Jharkhand Chief Minister Hemant Soren wrote to Prime Minister Narendra Modi on the centre not giving full Goods and Services Tax (GST) compensation to the states, saying this “act of sovereign default” runs against the very spirit of the cooperative federalism.
In a letter addressed to the prime minister, Mr Soren said this is symptomatic of the “withering trust” between the centre and the states.
In the letter, dated September 4, Mr Soren said the states were given assurance that the centre would compensate the losses they suffer or the next five years, but it has just been three years, and “we find ourselves deserted”.
“Reluctance and inability of the GOI to give full compensation to the states is betrayal of the commitment it made in the Union Parliament and also in all the council meetings held so far (sic),” the Chief Minister said.
Mr Soren is the latest non-NDA chief minister to come out against the centre’s offer on the GST compensation to the states.
Mr Soren is heading a coalition government in Jharkhand consisting of JMM, Congress and the RJD.
West Bengal chief minister Mamata Banerjee has also written to Modi, saying depriving states of GST compensation is an “attempt to undermine federalism” and urged him not to believe the trust between the states and the centre on the issue.
Besides the two, the chief ministers of Punjab, Kerala, Delhi, Chhattisgarh, Telangana, Rajasthan and Puducherry have also rejected the centres proposal.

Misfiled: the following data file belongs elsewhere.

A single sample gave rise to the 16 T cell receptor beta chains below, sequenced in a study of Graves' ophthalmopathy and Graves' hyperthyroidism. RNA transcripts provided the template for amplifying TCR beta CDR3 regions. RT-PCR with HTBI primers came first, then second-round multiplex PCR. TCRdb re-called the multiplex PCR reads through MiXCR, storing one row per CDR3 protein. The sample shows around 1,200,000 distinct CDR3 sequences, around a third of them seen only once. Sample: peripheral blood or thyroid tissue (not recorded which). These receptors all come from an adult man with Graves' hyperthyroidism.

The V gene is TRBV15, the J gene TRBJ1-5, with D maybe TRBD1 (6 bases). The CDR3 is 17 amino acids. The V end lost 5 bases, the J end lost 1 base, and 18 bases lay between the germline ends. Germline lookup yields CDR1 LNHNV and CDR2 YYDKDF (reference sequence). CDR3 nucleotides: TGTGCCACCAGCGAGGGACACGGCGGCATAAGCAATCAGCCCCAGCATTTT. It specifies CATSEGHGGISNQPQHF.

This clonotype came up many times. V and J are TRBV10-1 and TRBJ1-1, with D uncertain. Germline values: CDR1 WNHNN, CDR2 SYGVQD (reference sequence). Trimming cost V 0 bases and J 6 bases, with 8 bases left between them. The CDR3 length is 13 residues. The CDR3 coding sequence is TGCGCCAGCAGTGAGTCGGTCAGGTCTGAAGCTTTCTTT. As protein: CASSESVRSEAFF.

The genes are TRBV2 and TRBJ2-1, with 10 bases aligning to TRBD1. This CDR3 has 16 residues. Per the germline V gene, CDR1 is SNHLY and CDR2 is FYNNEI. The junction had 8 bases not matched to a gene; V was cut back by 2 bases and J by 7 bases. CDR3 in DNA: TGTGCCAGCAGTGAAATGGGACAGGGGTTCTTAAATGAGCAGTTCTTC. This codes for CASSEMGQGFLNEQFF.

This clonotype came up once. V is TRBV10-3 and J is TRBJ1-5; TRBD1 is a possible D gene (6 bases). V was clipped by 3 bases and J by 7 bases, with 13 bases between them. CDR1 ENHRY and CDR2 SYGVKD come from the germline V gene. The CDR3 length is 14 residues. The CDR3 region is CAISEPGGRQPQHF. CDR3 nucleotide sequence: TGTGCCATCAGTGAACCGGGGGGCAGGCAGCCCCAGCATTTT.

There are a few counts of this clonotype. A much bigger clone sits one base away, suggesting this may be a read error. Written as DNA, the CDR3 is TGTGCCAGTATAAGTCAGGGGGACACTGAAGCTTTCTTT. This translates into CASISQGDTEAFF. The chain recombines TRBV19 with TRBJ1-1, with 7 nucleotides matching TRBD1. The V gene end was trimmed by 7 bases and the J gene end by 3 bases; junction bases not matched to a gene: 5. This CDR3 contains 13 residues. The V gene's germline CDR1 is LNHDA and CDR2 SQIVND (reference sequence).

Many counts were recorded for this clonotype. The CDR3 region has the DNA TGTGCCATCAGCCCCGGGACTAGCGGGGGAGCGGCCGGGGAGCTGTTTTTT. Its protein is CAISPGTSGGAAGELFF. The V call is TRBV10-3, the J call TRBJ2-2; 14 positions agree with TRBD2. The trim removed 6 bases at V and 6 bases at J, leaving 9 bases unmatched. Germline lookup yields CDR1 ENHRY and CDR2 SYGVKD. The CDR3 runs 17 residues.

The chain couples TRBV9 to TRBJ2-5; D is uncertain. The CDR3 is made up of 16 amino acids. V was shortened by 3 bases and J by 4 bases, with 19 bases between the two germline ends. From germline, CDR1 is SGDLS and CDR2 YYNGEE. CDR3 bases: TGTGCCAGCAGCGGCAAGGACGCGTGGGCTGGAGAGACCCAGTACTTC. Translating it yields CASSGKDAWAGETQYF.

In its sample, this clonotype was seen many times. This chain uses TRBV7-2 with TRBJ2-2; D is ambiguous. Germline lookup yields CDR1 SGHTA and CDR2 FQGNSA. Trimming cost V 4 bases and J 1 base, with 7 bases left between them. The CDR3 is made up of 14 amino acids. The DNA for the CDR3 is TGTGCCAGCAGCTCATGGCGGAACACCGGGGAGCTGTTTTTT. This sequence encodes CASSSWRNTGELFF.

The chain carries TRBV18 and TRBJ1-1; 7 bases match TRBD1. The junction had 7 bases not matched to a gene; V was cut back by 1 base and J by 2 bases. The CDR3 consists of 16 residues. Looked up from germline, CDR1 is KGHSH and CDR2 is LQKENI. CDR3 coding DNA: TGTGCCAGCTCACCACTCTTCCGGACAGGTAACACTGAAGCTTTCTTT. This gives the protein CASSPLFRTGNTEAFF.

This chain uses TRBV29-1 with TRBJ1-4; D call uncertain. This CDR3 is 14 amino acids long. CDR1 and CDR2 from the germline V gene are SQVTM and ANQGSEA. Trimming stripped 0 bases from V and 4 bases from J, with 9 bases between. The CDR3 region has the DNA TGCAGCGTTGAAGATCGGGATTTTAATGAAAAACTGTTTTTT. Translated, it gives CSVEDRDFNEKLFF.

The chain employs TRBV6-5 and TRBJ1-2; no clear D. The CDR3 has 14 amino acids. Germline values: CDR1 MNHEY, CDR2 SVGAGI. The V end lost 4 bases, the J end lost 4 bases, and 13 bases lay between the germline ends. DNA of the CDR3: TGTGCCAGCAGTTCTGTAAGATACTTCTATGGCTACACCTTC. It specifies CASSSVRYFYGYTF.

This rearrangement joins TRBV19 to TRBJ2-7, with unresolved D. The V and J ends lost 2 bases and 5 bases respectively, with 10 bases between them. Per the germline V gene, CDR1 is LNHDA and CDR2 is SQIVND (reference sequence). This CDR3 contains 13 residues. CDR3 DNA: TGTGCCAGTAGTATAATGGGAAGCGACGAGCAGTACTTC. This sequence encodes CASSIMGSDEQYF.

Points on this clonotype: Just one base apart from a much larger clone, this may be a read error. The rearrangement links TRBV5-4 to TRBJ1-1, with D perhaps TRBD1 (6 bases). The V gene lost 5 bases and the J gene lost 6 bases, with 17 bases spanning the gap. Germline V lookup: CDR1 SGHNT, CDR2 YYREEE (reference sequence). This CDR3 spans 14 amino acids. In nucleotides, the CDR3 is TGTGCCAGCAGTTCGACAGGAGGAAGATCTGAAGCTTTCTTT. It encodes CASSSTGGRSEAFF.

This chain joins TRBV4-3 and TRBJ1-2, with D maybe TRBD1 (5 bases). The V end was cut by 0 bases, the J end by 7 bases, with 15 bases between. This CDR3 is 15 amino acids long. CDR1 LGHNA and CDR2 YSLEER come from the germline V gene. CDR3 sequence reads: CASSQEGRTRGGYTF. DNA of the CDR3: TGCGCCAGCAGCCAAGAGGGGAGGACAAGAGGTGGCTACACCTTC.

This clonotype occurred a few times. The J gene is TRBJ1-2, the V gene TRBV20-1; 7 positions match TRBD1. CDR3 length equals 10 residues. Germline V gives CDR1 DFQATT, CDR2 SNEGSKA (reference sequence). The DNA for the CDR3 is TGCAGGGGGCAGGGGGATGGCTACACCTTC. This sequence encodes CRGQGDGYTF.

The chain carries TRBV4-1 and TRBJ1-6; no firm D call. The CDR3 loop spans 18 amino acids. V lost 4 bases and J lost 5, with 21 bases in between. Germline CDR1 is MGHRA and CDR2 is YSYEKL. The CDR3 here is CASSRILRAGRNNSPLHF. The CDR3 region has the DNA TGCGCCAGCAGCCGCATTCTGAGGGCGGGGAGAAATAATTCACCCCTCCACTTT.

Ms Banerjee and Mr Soren were among the opposition parties CMs who had participated in a virtual meeting called by Congress president Sonia Gandhi, a day before the GST council meeting.
In the 41st meeting of GST Council on August 27, Union Finance Minister Nirmala Sitharaman had said that the COVID-19 pandemic is an “act of God” which has hit GST collection and ruled out paying compensation to states from its coffers.
As per the centre’s calculations, the compensation requirement of states in current fiscal would be Rs 3 lakh crore, of which Rs 65,000 crore would come from levy of cess.
Out of the shortfall of Rs 2.35 lakh crore, the shortfall due to GST implementation is Rs 97,000 crore and the remaining is due to COVID-19 impact.
The centre has given two options to states – to either borrow the entire Rs 2.35 lakh crore or borrow only Rs 97,000 crore through a special window, which would be provided by the RBI- to meet the revenue shortfall.
Referring to the prime minister’s speech at the launch of the GST in July 2017, Mr Soren said, PM Modi had portrayed the new tax regime as a great example of cooperative federalism that would herald inclusive growth of the nation.
“I echo your sentiments but you would agree that India as a nation can grow only if its constituent states also grow and become self-reliant. But reluctance of the central government to fulfil its constitutional obligations regarding GST compensation goes against the interests of the states and the spirit of cooperative federalism,” he said.
“… Jharkhand contributes to compensation fund a cess of nearly Rs 5,000 crore from the mineral sector alone. What we get in return is just a paltry sum of nearly Rs 150 crore as monthly compensation.”
“And now we are being asked to borrow at a time when the state is hard pressed to fulfil salaries of government servants,” he added.
Mr Soren said that as the state’s economy is in a precarious situation at present, it needs more funds to take care of farmers, migrant workers, those in the unorganised sector and unemployed youths.
“At this critical juncture we naturally expected you to give us more than just the admissable compensation. We also expected you to announce that the GST compensation would continue even beyond the original period of five years,” he said.
Urging the prime minister to intervene in the matter and issue directions to the ministry concerned for the release of the compensation amount, Mr Soren said, it will not only melt away all the apprehensions but also reinforce the trust in the spirit of cooperative federalism.